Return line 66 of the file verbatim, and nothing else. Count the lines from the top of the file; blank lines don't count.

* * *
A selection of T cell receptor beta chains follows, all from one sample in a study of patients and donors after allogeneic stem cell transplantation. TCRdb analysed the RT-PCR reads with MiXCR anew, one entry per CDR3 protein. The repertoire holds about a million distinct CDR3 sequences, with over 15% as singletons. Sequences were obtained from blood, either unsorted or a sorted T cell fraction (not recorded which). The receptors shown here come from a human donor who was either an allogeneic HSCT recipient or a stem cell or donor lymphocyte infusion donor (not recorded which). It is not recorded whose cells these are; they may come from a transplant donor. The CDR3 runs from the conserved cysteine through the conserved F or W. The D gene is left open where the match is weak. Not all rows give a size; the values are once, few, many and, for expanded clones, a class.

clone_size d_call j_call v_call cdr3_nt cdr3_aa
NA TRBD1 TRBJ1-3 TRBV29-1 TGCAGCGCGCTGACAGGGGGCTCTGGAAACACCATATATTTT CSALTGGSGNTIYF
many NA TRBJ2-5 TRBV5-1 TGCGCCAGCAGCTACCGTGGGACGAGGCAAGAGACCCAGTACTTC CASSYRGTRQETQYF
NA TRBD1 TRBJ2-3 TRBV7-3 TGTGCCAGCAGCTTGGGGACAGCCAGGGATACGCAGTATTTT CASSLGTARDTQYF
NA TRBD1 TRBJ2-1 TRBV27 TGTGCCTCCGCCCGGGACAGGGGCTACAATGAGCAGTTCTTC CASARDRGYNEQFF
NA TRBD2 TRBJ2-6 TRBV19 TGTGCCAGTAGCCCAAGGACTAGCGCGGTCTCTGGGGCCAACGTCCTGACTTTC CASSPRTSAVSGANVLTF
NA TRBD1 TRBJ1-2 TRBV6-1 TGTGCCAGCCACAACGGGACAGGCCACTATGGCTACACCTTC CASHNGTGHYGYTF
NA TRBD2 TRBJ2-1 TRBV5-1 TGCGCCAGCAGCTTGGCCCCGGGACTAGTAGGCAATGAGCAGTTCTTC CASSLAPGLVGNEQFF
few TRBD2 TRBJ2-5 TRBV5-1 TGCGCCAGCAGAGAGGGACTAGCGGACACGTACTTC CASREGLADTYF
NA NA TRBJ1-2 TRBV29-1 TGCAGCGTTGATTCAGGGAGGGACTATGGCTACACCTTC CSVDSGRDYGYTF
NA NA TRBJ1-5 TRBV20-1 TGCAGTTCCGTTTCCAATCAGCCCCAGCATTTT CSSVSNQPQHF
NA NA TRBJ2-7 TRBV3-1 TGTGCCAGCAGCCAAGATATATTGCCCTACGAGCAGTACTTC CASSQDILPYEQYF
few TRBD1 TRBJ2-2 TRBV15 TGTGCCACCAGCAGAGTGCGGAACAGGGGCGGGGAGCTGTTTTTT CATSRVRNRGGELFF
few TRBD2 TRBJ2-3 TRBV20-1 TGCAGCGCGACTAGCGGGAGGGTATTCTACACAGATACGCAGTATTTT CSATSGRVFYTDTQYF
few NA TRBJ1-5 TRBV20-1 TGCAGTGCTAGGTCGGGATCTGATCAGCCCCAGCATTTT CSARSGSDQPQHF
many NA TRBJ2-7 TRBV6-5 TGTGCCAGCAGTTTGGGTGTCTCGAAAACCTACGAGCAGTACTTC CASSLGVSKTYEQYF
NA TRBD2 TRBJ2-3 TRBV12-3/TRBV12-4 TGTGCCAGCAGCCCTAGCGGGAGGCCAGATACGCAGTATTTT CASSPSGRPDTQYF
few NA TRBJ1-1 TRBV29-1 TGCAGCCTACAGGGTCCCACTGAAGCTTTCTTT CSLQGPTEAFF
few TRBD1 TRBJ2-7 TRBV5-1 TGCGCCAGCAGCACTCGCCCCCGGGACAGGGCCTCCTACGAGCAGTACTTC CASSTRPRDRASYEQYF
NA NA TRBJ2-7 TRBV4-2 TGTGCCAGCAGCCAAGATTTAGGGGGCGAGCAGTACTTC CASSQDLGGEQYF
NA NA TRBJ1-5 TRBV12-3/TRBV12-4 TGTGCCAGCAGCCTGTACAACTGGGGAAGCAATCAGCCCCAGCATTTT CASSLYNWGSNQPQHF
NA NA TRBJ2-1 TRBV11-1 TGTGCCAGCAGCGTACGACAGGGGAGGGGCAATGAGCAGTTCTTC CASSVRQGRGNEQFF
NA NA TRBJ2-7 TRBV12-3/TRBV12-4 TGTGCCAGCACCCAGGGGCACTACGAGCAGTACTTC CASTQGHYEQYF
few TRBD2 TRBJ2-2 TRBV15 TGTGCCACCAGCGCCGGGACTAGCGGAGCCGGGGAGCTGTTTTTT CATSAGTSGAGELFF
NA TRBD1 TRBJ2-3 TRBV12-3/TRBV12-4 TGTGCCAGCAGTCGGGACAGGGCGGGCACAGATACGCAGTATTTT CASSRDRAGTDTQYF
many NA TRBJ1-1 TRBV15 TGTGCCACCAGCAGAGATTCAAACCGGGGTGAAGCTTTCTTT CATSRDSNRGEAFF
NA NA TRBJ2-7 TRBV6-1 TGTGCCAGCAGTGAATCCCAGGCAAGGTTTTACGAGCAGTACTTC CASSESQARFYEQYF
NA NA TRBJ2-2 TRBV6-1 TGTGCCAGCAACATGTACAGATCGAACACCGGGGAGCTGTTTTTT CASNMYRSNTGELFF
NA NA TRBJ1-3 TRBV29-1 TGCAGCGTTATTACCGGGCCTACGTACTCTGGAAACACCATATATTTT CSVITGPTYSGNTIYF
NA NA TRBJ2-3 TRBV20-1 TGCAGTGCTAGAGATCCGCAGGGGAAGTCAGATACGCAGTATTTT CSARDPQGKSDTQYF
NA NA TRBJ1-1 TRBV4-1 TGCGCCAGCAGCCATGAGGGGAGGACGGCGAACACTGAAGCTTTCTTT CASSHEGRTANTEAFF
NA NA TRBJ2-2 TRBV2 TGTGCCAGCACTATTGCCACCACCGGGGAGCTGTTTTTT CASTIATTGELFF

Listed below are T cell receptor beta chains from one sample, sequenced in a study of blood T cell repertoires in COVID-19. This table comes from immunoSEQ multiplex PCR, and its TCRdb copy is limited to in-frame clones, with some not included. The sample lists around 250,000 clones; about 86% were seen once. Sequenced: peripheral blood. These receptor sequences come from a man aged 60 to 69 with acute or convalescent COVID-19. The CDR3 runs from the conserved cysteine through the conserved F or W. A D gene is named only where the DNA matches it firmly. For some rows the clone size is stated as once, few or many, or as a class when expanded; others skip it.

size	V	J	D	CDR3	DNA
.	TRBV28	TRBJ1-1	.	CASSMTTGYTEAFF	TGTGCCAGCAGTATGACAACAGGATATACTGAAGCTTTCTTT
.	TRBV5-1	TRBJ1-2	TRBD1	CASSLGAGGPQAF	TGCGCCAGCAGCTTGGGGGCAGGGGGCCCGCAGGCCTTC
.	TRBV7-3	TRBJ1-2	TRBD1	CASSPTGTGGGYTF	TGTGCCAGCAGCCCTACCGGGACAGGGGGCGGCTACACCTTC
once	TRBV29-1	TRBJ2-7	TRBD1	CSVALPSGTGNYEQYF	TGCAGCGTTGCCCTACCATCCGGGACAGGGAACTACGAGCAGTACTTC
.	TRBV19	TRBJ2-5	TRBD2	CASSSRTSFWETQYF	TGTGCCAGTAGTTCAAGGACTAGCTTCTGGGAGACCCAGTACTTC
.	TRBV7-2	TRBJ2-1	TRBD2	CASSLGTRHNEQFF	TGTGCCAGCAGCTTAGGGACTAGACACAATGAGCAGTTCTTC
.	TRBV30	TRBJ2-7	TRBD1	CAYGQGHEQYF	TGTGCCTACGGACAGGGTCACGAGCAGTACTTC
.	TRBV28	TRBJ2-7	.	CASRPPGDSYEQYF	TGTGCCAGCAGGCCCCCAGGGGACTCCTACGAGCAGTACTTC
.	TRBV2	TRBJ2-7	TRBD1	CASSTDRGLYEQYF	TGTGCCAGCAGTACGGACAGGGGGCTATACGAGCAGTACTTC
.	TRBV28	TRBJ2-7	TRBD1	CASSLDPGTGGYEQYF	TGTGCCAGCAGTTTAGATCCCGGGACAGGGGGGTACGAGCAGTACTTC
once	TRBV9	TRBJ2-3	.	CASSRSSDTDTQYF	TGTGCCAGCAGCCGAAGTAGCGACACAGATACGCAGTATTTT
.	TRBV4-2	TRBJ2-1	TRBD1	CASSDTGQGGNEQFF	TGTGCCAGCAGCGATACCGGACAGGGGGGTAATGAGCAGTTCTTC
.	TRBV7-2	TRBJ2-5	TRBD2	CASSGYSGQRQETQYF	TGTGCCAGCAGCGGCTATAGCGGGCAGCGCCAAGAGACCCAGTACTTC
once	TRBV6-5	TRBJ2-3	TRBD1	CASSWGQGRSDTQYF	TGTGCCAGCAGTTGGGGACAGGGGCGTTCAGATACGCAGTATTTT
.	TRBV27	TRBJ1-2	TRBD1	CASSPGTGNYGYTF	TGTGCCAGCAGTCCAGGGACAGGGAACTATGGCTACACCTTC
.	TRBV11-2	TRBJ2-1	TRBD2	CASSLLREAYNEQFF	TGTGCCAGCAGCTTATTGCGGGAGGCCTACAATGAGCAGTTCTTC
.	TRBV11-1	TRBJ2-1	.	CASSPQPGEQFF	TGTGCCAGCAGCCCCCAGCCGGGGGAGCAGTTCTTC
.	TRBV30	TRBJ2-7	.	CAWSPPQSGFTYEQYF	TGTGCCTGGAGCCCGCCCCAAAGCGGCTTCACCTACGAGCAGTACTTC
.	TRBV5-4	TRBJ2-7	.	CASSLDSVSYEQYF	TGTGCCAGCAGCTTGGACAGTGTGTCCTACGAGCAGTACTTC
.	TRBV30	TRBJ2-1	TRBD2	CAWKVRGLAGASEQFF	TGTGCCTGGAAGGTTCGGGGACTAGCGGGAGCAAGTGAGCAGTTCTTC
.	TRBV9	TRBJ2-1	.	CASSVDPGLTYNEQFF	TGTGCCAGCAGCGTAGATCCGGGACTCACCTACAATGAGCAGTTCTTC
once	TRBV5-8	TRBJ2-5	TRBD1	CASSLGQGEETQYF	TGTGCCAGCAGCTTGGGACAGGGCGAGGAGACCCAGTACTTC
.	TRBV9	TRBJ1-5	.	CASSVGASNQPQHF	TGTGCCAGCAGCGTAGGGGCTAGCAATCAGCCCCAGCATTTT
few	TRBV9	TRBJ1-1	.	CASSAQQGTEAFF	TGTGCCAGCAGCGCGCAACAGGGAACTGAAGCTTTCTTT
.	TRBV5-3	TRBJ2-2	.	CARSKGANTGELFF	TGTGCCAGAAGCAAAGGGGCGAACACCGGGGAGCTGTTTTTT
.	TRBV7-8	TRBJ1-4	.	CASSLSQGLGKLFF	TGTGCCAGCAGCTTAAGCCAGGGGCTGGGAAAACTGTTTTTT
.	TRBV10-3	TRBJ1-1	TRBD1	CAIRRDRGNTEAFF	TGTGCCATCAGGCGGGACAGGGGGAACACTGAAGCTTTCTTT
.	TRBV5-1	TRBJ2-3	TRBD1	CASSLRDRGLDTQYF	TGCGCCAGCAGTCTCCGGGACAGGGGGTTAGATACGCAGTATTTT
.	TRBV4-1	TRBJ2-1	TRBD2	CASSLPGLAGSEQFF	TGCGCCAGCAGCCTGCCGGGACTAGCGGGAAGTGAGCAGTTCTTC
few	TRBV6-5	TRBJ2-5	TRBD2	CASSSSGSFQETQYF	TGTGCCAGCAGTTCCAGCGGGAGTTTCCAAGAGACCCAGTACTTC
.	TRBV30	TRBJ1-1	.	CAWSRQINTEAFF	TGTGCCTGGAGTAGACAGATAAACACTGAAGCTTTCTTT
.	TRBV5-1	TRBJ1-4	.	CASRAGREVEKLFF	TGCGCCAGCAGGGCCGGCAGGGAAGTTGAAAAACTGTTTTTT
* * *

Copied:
.	TRBV30	TRBJ1-1	.	CAWSRQINTEAFF	TGTGCCTGGAGTAGACAGATAAACACTGAAGCTTTCTTT